Clients who are struggling to pay their child support sometimes ask me if it is possible for them to pay less child support every month.
Fortunately, due to a new law, low-income earners and part-time employees in Texas will actually pay less child support.
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You’re presumed to make HOW MUCH per month?
Texas Courts are required to determine a specific dollar amount for monthly child support payments if requested. On rare occasions, child support is set based on a child’s proven needs. More commonly, child support is set based on the obligor’s income.
Did you know that Courts are allowed to presume that you make a certain amount of money each month. Courts are allowed to presume that you make this much money even without any evidence.
Courts are allowed to presume:
- You are a full-time employee who works 40 hours per week; and
- You get paid the Federal Minimum Wage.
As of the time of this writing, the Federal Minimum Wage is $7.25/hour. That means that you’re presumed to earn a gross income of:
- $290.00 per week ($7.25×40 hours)
- $15,080.00 per year ($290.00 x 52 weeks)
- $1,256.67 per month ($15,080.00 / 12 months)
What if you don’t actually make that much money?
Unfortunately, not everyone actually gets 40 hours per week every week of the year at their job. (part-time workers and seasonal workers, for example)
That means that if you’re only earning minimum wage, and you don’t get 40 hours of work, then it will be mathematically impossible for you to make the presumptive income.
If you don’t earn that amount, you’ll have to provide evidence of your income in order to rebut the presumption. In order to do this, you need to gather your tax returns for the past two years, your most recent pay-stub, and any other documents identifying your income for the past year.
The magic number you want to get to is $1,000.00 per month in net resources if you want to pay less child support.
How to determine your net resources
Contrary to popular belief, child support is not based on your “take home pay.” It’s close, but not quite. Child support is based on something called your “net resources.” Let’s do some simple math.
First, you have to add up your gross Income. Your gross income is pretty much all money received by you per month from all sources, but not counting:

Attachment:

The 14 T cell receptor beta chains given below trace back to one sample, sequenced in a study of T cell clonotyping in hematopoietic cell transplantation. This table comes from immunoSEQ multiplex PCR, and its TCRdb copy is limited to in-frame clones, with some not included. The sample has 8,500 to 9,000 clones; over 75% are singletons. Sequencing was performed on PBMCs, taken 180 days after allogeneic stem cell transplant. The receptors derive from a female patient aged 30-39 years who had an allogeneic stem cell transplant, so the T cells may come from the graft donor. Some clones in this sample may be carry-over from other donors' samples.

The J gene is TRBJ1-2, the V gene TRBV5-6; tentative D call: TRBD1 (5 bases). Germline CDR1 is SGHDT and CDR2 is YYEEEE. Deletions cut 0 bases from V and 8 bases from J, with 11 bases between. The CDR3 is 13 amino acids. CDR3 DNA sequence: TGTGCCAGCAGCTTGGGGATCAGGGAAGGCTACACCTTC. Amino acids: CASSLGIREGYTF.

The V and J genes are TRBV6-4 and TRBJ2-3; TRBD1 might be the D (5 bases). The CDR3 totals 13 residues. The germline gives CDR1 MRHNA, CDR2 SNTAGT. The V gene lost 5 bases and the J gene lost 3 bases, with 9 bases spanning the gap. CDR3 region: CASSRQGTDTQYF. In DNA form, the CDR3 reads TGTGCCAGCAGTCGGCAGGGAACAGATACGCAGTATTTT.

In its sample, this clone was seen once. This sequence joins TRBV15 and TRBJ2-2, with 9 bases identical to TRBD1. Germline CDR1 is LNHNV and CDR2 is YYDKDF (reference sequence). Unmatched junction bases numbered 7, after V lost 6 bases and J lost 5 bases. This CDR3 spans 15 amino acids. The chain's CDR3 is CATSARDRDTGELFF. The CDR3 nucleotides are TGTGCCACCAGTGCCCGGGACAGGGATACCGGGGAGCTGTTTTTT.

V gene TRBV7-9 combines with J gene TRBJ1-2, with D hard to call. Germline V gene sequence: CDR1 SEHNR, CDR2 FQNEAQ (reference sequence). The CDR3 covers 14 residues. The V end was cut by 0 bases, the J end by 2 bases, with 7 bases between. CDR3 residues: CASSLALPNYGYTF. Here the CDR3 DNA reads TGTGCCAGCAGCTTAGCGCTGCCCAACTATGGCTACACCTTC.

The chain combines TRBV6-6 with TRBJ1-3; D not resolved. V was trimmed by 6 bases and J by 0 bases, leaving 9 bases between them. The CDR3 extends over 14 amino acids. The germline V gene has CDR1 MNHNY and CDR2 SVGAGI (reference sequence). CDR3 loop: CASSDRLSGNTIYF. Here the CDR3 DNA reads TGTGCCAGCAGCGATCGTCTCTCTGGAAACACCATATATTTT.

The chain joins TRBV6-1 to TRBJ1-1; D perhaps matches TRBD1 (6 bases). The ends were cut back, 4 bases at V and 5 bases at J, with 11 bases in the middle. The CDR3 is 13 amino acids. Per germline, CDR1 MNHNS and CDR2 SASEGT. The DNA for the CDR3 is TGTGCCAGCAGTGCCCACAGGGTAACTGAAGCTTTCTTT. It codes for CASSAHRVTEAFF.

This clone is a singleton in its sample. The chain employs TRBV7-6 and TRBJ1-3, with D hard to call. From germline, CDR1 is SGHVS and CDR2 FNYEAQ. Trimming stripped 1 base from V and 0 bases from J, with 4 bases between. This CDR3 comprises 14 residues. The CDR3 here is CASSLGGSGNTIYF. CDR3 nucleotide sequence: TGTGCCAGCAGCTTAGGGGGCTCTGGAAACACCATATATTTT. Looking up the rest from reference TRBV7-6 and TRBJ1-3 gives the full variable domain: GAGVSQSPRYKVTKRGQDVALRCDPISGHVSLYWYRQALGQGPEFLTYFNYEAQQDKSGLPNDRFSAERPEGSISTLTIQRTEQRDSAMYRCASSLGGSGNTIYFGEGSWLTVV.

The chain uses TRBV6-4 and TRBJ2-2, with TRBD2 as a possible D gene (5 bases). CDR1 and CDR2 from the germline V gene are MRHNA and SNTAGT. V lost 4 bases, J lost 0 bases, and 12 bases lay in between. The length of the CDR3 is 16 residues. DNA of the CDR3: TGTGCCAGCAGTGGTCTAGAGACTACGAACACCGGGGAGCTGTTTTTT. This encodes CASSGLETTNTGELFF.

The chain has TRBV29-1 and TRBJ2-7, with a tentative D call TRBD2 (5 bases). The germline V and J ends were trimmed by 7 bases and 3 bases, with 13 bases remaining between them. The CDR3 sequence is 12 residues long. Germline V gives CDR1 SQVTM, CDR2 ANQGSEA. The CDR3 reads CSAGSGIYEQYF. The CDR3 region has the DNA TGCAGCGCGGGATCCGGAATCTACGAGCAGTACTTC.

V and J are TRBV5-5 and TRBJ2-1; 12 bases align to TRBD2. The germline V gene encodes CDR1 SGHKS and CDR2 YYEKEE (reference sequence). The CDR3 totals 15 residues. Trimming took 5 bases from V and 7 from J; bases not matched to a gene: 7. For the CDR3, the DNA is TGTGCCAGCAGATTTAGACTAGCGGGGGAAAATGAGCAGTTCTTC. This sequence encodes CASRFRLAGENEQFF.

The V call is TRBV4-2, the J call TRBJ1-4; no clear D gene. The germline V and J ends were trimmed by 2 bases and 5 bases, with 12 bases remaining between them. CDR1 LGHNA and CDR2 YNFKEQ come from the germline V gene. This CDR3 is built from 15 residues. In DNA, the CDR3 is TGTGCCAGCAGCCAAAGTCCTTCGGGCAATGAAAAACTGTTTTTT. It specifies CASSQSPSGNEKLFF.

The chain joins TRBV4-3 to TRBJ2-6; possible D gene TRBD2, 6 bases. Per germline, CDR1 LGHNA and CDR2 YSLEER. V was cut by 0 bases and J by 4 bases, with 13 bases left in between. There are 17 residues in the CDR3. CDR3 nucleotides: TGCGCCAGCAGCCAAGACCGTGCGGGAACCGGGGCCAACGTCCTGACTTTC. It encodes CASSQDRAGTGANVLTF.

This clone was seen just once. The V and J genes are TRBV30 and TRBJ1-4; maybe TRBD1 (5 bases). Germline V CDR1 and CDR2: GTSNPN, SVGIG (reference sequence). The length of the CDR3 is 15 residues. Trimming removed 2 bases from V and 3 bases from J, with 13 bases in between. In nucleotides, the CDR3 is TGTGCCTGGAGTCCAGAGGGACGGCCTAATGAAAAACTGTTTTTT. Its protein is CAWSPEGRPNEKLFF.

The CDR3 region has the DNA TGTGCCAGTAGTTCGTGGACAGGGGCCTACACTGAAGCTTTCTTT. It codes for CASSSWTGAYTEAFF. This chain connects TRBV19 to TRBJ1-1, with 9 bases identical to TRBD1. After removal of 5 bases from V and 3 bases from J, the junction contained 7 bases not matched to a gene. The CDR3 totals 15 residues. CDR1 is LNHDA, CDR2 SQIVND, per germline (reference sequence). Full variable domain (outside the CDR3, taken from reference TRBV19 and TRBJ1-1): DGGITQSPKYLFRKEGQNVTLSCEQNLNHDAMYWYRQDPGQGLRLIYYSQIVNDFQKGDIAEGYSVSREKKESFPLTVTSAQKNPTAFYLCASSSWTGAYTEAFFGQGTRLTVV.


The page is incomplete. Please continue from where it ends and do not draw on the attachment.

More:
- TANF (Temporary Assistance for Needy Families) payments,
- foster care payments,
- accounts receivable, or
- return of principal or capital.
Then, you deduct:
- social security taxes,
- federal income tax based on the tax rate for a single person claiming one personal exemption and the standard deduction;
- state income tax;
- union dues; and
- expenses for the cost of health insurance, dental insurance, or cash medical support for the child.
After making those deductions, you’ll be left with your “net resources.” If you want to pay less child support, then make sure that you don’t miss any of the available deductions.
But, what if your net resources are less than $1,000.00 per month?
If you have under $1,000 of monthly net resources
If you have less than $1,000 of monthly net resources, then you qualify to pay less child support under this new law.
When child support is calculated based on income, it is typically a specific percentage. For example, it is 20% of your net resources per month for the first child, and then 5% for each additional child up to 5 children at 40%.
However, if your net resources are less than $1,000 per month, you’ll pay less child support because your percentage per month is 5% less per child. That means that you’ll pay 15% of your net resources per month for the first child, and then 5% for each additional child up to 5 children at 35%.
So, $1,001 of net resources, equals $200.20 for 1 child per month, but $999 of net resources equals $149.95 for that same child. That means you’ll pay $50.25 less child support based on those numbers.
This might not seem like very much in savings, but when you have low income, every little bit helps if you need to pay less child support. And before you go to Court, make sure you read 5 Big Reasons You’ll Lose Your Court Case.
–Authored by Matthew L. Harris, Esq.,
Matthew Harris Law, PLLC – Family Law Division
1101 Broadway, Lubbock, Texas, 79401-3303
Tel: (806) 702-4852 | Fax: (800) 985-9479